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Vasectomies and hearing aids face axe as Mid Essex CCG cuts costs

Published 20/11/2015

The CCG is holding a consultation on ways to save cash
The CCG is holding a consultation on ways to save cash

NHS managers are planning to axe GP physiotherapy services, hearing aids and vasectomies - instead telling patients to go private, a document reveals.

The Mid Essex Clinical Commissioning Group, which already severely restricts access to IVF, is planning to save £15.7 million through drastic cuts to NHS services.

It is holding a consultation on ways to save cash, including stopping prescriptions for gluten-free foods, axing hearing aids for people with mild hearing loss and stopping female sterilisation.

It says patients can go private instead or buy items on the "high street", whilst women wanting sterilisation should opt for other "low risk" forms of contraception.

The CCG looks after the health of 389,000 NHS patients in Maldon, Braintree and Chelmsford. It is proposing the rationing as it "needs to make savings".

It proposes cutting the £1.16 million it spends on hearing aids for mild hearing loss by £335,000, saying they are available for patients to buy for £500 to £2,800 in places such as Specsavers.

It said many people are prescribed hearing aids but do not wear them, adding they are widely available on the "high street".

When it comes to vasectomies, the CCG said it spends £356,600 a year but argues people can get them privately for a cost of £295 to £1,167.

It said "at least three" private clinics in Essex offer vasectomies, saying it wants to stop routinely funding them and female sterilisation.

It said: "Vasectomies can be accessed privately and relatively cheaply" and "effective low-risk alternative methods of NHS-funded contraception is available for women".

The CCG also wants to restrict GP-accessed physiotherapy services for musculoskeletal problems, and suggests three options.

Option one is to tell patients to go private instead, saving £1 million, giving people "telephone advice only", saving £825,000, or limiting the service to one assessment and one follow-up appointment, saving £600,000.

It argues waiting times would be cut by the last two options, that evidence shows not all patients benefit from physiotherapy and that there would be fewer "unnecessary" follow-up appointments.

It also said evidence shows that "early advice on self-management is an effective intervention".

In another area, the consultation document says the CCG spends £100 million on gluten-free foods for people with gluten intolerance and coeliac disease - where people can have a severe reaction to gluten.

It said these foods are available "online at Tesco, Asda, Morrisons, Sainsbury's Waitrose, Ocado" and all major supermarkets, and is planning on stopping prescriptions for these items altogether.

It argues that it costs the NHS more to buy gluten-free products than in supermarkets, and that other patients, such as those with lactose intolerance or diabetes, do not get access to free foods on prescription.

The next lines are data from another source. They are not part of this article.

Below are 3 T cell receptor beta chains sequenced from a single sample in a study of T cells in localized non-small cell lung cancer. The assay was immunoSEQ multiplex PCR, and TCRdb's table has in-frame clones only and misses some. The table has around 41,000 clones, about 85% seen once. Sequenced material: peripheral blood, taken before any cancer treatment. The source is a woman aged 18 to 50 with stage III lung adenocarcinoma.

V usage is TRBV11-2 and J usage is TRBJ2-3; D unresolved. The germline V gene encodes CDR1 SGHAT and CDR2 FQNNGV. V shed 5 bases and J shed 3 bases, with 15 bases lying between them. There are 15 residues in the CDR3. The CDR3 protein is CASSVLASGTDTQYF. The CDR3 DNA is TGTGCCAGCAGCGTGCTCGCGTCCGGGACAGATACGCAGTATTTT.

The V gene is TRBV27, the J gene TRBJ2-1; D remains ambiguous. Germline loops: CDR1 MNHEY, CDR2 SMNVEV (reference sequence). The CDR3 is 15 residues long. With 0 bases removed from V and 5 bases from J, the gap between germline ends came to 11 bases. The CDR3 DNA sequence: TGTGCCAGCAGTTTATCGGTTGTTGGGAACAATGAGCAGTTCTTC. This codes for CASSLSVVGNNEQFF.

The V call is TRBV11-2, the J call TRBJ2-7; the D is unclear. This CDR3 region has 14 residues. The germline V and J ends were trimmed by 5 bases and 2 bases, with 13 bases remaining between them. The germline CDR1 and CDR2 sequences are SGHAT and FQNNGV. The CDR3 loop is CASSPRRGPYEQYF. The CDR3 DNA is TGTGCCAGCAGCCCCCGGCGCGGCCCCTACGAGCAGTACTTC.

Natalie Beswetherick, director of practice and development at the Chartered Society of Physiotherapy, said: "We appreciate the financial situation this CCG faces but quite simply, these proposals cannot go ahead.

"They are all completely unacceptable and would do enormous damage to patient care in that area.

"Tens of thousands of people would be left without access to the specialist help they need to recover from injury or manage a long-term condition and it is outrageous to suggest they could just pay for it instead - the NHS must remain available for all who need it."

She added: "The intention is to save money, but removing the (physiotherapy) service will force some patients to revisit their GP, while others will end up needing surgery at a far greater cost to the NHS.

"So this isn't even robbing Peter to pay Paul; under these proposals, both Peter and Paul will be out of pocket.

"The commissioners must abandon their proposals and take up our offer to work with the service to implement changes - such as direct access to physio without needing to see the GP first - which will save greater sums of money but in a way that works for patients."

Action on Hearing Loss chief executive Paul Breckell said the CCG should follow its neighbour, North East Essex CCG, in abandoning the plans.

He said: "Costing the NHS only £90 each, hearing aids are the only tangible and cost-effective treatment for mild hearing loss and they keep people in work and offer a lifeline to many who would otherwise be sat at home alone unable to communicate with the outside world.

"We are urging Mid Essex CCG to abandon its own plans, which are currently under consultation, to restrict hearing aids for people with mild hearing loss and follow the decision made by their neighbouring CCG."

A spokesman for Mid Essex Clinical Commissioning Group (MECCG) said: "The health economy in mid Essex is one of the most financially challenged nationally.

"MECCG needs to make £15.7 million of savings in 2015/16. We have been very open with the public about our financial position and the difficult decisions including service restrictions we must consider.

"We want our residents to live well and we want to give them a strong voice in how we provide services locally, which is why we are running an independent public consultation on several proposals."

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